In which we learn, once again, that we live in a world of disposable brands.
A brand is a representation of one or several products that supposes the ability to garner loyalty. The Pepsi Generation was a bigger idea than water, CO2 and flavoring, and we could feel part of it with or without a bottle in our hands. Apple is the idea of simple, highly functional, beautifully designed technology products, as much something to believe in as a solution to a computing need. Even when the brand is the product benefit itself, once you buy in it can take a lot to move you.
For a long time, good brands were able to defend themselves by having defined both the product and the person who buys it. Sony’s Walkman was, in its time, as much a fashion accessory/must-have media device as the iPod is today. Similarly, you were a Coke person or a Pepsi person and pretenders to the cola kingdom like RC never really had a chance to break in. Only the rare leaps-and-bounds improvement could re-shape a market. The introduction of the Reach toothbrush both moved aside the commodity manufacturers of basic toothbrushes and initiated a war over toothbrush functionality that continues today.
When it comes to technology, brands have become quite ephemeral and market dominance one day implies nothing about next week. Atari was the first game console, but as soon as Nintendo was out and had better graphics the Atari was dead. Yahoo and Lycos developed the idea of Search, but Google made it better and its company name became the name of search itself. MySpace made the web personal – and really messy – until Facebook restored usability and accountability and helped us to define our online social lives. The Walkman died by trying too hard to defend itself, first as a mini-disk player and then trying to enforce its own digital format instead of mp3. It takes innovation, even for commodity products, to shift habits and almost nothing reaches a state of perfection; Heinz may forever be the market leader in ketchup, but Google will always need to watch it’s back.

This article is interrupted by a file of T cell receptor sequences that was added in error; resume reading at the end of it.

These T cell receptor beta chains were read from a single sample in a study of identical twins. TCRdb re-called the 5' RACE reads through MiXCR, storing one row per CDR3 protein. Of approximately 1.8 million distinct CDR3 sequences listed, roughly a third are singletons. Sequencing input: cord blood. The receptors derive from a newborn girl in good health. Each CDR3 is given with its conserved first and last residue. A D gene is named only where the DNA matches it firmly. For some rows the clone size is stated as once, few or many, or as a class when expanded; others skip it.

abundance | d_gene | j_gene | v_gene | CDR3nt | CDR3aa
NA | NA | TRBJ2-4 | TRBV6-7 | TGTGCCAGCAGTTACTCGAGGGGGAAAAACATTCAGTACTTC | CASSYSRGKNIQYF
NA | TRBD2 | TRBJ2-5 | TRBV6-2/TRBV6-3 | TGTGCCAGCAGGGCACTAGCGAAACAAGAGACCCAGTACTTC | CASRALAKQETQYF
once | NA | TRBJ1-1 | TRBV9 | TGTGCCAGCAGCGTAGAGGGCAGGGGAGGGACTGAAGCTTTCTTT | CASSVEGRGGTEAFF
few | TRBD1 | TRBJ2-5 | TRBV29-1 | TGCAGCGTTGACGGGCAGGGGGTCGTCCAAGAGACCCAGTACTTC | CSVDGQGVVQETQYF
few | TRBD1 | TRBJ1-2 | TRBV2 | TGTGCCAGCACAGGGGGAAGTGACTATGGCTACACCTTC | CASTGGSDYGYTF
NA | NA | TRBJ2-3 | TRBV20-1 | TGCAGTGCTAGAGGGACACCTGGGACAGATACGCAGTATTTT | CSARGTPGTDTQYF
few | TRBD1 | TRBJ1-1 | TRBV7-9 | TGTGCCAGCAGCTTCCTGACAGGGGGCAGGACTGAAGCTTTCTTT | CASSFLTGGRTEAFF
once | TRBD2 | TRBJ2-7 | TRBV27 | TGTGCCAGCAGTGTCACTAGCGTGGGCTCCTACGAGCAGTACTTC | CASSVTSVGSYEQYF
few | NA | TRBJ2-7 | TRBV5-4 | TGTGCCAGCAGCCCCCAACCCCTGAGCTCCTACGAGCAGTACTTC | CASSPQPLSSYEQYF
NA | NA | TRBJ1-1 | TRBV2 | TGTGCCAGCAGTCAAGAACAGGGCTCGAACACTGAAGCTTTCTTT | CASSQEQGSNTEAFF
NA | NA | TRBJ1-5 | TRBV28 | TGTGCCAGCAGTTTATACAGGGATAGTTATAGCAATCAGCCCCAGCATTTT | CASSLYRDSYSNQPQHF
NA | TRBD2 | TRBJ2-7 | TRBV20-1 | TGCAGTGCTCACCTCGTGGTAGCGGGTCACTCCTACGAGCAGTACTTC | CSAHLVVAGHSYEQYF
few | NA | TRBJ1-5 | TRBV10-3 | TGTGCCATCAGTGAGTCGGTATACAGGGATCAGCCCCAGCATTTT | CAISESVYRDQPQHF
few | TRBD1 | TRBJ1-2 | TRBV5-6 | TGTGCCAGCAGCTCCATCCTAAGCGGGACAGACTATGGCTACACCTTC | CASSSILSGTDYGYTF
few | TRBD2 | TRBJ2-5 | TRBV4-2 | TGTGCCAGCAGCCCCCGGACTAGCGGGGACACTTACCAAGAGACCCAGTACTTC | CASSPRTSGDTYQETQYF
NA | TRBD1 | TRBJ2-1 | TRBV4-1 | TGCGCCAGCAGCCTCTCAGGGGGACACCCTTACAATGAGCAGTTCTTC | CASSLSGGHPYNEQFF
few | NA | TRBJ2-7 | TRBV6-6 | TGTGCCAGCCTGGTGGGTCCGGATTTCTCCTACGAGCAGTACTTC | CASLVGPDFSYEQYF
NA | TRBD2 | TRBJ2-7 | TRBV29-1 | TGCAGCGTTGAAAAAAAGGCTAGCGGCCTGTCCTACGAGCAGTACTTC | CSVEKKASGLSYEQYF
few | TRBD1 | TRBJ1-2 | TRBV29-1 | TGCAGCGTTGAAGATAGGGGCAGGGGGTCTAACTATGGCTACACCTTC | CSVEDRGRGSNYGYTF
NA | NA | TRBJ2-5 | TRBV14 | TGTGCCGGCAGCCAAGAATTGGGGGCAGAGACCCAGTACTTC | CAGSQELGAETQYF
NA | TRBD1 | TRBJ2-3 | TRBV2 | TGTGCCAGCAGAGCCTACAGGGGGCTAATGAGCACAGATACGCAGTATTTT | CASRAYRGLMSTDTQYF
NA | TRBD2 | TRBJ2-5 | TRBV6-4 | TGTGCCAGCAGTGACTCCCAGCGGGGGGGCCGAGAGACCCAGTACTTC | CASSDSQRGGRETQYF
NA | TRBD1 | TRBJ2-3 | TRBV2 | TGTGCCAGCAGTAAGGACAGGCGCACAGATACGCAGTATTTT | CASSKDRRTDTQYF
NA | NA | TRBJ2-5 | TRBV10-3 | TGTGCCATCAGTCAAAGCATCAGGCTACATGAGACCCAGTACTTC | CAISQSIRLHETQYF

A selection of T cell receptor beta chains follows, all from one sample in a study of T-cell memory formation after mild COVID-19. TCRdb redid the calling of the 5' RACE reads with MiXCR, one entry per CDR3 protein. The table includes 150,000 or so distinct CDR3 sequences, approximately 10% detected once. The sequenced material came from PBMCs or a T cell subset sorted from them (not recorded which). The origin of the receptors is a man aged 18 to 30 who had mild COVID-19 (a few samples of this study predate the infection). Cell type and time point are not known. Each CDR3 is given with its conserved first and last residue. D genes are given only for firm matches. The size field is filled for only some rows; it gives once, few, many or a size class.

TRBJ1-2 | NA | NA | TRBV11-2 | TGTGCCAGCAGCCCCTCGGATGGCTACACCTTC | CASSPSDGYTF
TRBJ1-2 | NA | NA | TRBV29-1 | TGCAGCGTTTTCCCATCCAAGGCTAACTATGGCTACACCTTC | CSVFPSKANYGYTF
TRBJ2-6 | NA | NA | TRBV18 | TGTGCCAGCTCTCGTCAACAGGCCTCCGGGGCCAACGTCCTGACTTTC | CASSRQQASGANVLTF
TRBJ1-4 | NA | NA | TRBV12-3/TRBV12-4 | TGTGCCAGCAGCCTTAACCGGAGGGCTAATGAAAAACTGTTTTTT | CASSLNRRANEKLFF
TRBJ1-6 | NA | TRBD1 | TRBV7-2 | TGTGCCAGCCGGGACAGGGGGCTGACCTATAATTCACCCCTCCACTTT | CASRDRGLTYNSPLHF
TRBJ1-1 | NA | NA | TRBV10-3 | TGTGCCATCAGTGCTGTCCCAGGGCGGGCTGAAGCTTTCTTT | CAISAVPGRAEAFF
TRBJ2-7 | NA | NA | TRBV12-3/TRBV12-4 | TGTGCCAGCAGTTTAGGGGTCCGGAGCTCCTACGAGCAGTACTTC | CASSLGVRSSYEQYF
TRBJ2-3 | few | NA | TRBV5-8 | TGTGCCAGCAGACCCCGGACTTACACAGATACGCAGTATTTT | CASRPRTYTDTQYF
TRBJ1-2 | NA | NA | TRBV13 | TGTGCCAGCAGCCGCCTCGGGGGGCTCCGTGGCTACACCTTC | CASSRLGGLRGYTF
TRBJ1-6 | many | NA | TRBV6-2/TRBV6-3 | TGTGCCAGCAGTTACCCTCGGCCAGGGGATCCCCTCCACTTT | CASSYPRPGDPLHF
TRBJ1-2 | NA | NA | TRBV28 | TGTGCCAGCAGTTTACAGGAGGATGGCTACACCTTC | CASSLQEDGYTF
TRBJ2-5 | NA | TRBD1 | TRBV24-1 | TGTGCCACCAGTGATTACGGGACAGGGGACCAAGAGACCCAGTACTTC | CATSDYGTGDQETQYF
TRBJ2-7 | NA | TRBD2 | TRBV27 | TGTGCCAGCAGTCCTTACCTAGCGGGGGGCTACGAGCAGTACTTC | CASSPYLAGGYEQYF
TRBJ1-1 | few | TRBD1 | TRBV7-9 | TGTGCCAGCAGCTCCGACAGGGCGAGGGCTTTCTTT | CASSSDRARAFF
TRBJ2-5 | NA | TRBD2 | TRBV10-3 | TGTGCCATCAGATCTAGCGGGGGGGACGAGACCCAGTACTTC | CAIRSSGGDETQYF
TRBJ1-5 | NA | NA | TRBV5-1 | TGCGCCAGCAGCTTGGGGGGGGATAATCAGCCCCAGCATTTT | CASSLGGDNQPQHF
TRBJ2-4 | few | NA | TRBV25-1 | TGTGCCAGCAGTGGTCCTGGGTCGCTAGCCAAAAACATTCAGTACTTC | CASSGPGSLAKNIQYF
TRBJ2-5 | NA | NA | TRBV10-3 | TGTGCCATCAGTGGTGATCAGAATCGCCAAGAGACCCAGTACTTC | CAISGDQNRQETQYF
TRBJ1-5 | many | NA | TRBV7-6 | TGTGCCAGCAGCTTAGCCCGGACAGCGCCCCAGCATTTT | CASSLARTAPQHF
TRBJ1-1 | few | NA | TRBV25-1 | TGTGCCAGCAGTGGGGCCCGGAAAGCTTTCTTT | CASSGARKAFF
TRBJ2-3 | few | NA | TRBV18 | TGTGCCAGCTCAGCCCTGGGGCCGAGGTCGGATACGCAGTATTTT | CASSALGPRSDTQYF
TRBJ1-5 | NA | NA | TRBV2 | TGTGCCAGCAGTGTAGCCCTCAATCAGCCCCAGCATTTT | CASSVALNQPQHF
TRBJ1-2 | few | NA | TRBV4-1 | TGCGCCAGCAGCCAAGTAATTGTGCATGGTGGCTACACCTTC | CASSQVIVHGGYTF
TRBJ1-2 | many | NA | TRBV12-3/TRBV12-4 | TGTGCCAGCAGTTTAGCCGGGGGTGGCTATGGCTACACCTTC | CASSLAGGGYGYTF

Until about eight weeks ago, Words with Friends was tooling along with almost nine million daily active users playing it’s app-recasting of Scrabble. Then Draw Something came out with it’s app-recasting of Pictionary and in two months built up to over twelve million daily active users. It’s worth noting that the games Scrabble and Pictionary have our loyalty – we still clearly love them because we play the mobile variants – but these games are no longer delivered to us by their brands’ owners, replaced by Zynga and OMGPOP. There is only so much time in the day, so one game’s increase necessitates another’s decline. No surprise that master brand Zynga bought OMGPOP last week, an obvious effort to maintain social-game hegemony and calm it’s new investors.
There are, of course, little brands and Master Brands. The average consumer doesn’t know, or have any reason to care, that when they buy Dove soap they are buying a P&G product. P&G’s brand adds nothing to the essence of Dove. With the exception of Disney, which stands for family entertainment, no one chooses to go to a 20th Century Fox movie, they go to see X-Men (though they may be aware of X-Men as a Marvel brand, which represents a universe vastly more meaningful than a studio logo). The big master brands exist to give a name to supply chain economics, retail sales and distribution efficiency, and and marketing muscle. The studios concentrate financing and decision-making around specialized crafts and infrastructure. The question is whether there is any value in a master brand anymore. GM is stronger than ever after having jettisoned Oldsmobile and some others. They’d kept Olds on well after it was a meaningful brand by itself out of their own misplaced belief in the intrinsic value of a brand. Is it worth investing in master brands, or should we only manage product brands and evolve them closer to what matters to consumers?
Sometimes, we get to watch a master brand in the making. Facebook’s acquisition of Instagram also acknowledges that market leaders can fall without proactive defense. Facebook is arguably at its weakest on mobile devices so adding Instagram both enhances the service overall and defends it against an as-yet unknown mobile competitor. As a third-to-market social network, though, Facebook surely knows that in this world of ephemeral brand loyalty, the undisputed leader cannot rest or a Facebook can catch it.